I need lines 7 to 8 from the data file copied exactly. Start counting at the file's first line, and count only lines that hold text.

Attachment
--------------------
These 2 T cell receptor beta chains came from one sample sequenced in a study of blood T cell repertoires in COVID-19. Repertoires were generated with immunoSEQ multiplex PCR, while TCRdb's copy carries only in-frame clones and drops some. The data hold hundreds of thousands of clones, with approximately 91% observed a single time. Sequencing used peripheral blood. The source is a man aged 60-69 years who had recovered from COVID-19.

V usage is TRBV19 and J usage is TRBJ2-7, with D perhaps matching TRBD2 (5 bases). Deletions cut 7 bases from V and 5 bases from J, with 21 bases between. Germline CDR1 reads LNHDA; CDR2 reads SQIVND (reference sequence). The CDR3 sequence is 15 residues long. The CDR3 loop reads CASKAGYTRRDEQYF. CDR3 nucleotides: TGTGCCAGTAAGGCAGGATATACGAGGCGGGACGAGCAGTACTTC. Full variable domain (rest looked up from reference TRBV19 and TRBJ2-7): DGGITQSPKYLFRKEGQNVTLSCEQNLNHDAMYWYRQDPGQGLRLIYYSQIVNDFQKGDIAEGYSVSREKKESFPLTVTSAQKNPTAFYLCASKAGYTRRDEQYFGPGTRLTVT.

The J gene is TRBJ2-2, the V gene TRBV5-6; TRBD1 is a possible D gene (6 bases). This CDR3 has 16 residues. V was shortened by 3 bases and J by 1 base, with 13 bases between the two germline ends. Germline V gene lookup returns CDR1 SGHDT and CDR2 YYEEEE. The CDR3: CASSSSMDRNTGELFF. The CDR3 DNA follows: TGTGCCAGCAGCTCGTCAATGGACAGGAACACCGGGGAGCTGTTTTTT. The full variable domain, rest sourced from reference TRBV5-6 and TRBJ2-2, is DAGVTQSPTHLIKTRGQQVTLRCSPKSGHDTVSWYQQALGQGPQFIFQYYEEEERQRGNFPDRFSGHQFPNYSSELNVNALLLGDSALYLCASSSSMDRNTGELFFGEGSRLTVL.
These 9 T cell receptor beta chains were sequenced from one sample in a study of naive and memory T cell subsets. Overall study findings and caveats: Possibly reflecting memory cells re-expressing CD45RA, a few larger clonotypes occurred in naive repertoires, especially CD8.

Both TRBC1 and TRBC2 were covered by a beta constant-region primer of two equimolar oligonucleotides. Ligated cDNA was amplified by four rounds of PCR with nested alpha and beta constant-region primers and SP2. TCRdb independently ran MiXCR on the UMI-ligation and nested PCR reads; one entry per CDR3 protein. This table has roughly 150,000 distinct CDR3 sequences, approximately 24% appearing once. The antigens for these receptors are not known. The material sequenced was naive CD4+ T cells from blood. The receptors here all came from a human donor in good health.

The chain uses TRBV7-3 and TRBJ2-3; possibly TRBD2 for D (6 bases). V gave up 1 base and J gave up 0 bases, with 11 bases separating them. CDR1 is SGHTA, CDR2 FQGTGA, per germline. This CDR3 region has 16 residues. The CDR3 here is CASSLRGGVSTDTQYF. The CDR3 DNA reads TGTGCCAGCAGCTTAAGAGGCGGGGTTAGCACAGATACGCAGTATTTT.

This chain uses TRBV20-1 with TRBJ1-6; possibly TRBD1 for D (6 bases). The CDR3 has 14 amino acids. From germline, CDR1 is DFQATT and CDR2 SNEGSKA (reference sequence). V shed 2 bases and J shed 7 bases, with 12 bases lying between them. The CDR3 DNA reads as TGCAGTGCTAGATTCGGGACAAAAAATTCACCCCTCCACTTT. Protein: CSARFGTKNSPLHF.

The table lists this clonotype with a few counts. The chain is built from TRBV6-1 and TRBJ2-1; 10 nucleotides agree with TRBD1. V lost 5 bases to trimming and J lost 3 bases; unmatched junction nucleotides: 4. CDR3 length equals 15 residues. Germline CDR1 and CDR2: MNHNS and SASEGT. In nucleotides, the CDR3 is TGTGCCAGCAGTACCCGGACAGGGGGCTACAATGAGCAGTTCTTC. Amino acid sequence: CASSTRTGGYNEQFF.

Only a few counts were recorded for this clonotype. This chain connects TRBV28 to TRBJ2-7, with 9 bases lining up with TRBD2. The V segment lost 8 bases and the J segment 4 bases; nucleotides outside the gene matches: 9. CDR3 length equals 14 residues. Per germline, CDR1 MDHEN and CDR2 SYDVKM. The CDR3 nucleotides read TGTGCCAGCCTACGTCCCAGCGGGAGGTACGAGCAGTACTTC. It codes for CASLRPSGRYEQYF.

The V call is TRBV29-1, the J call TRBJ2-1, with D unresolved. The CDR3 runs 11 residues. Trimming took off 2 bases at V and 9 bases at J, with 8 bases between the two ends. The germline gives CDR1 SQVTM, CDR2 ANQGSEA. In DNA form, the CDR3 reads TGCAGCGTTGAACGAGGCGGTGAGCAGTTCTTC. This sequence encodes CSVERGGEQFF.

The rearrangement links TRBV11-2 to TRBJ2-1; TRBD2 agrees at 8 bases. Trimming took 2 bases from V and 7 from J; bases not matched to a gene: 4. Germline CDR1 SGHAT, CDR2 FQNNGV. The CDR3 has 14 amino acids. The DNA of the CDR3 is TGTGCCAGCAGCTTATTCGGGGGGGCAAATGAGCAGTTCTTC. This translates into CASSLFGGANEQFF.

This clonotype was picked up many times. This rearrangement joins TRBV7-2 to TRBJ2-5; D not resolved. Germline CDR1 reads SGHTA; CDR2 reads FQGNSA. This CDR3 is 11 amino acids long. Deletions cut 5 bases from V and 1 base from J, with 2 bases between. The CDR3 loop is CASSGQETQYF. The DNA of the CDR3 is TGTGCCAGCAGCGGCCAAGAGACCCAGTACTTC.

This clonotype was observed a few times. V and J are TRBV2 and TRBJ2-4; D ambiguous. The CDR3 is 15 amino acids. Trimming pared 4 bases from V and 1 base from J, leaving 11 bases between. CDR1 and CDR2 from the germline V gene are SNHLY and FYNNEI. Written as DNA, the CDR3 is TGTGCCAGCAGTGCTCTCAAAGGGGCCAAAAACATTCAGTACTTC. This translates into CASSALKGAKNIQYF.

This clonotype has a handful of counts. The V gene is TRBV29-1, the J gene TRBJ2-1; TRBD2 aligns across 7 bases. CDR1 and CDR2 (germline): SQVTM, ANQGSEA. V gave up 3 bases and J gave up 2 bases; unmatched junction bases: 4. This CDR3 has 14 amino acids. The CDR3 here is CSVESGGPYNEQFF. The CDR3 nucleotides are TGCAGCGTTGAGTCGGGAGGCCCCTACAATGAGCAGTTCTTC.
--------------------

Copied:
This chain uses TRBV20-1 with TRBJ1-6; possibly TRBD1 for D (6 bases). The CDR3 has 14 amino acids. From germline, CDR1 is DFQATT and CDR2 SNEGSKA (reference sequence). V shed 2 bases and J shed 7 bases, with 12 bases lying between them. The CDR3 DNA reads as TGCAGTGCTAGATTCGGGACAAAAAATTCACCCCTCCACTTT. Protein: CSARFGTKNSPLHF.

The table lists this clonotype with a few counts. The chain is built from TRBV6-1 and TRBJ2-1; 10 nucleotides agree with TRBD1. V lost 5 bases to trimming and J lost 3 bases; unmatched junction nucleotides: 4. CDR3 length equals 15 residues. Germline CDR1 and CDR2: MNHNS and SASEGT. In nucleotides, the CDR3 is TGTGCCAGCAGTACCCGGACAGGGGGCTACAATGAGCAGTTCTTC. Amino acid sequence: CASSTRTGGYNEQFF.